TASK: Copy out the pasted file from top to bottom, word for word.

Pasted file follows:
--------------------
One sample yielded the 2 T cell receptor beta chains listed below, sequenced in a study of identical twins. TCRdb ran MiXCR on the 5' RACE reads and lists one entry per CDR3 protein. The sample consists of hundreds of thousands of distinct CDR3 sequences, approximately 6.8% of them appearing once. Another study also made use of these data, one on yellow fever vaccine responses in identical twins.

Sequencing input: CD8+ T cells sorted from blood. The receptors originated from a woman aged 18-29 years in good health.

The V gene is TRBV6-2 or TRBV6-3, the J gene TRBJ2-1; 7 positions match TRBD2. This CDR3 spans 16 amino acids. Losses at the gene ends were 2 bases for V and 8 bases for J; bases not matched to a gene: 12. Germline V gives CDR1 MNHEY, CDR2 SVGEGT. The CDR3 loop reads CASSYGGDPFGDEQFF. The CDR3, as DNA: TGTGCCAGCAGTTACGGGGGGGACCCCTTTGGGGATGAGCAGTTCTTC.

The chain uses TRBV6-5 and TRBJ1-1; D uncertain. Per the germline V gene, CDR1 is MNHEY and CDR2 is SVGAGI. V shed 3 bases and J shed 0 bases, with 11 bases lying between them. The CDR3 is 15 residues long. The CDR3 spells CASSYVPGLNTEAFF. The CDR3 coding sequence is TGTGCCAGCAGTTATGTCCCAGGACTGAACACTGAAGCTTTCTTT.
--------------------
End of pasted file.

One sample yielded the 2 T cell receptor beta chains listed below, sequenced in a study of identical twins. TCRdb ran MiXCR on the 5' RACE reads and lists one entry per CDR3 protein. The sample consists of hundreds of thousands of distinct CDR3 sequences, approximately 6.8% of them appearing once. Another study also made use of these data, one on yellow fever vaccine responses in identical twins.

Sequencing input: CD8+ T cells sorted from blood. The receptors originated from a woman aged 18-29 years in good health.

The V gene is TRBV6-2 or TRBV6-3, the J gene TRBJ2-1; 7 positions match TRBD2. This CDR3 spans 16 amino acids. Losses at the gene ends were 2 bases for V and 8 bases for J; bases not matched to a gene: 12. Germline V gives CDR1 MNHEY, CDR2 SVGEGT. The CDR3 loop reads CASSYGGDPFGDEQFF. The CDR3, as DNA: TGTGCCAGCAGTTACGGGGGGGACCCCTTTGGGGATGAGCAGTTCTTC.

The chain uses TRBV6-5 and TRBJ1-1; D uncertain. Per the germline V gene, CDR1 is MNHEY and CDR2 is SVGAGI. V shed 3 bases and J shed 0 bases, with 11 bases lying between them. The CDR3 is 15 residues long. The CDR3 spells CASSYVPGLNTEAFF. The CDR3 coding sequence is TGTGCCAGCAGTTATGTCCCAGGACTGAACACTGAAGCTTTCTTT.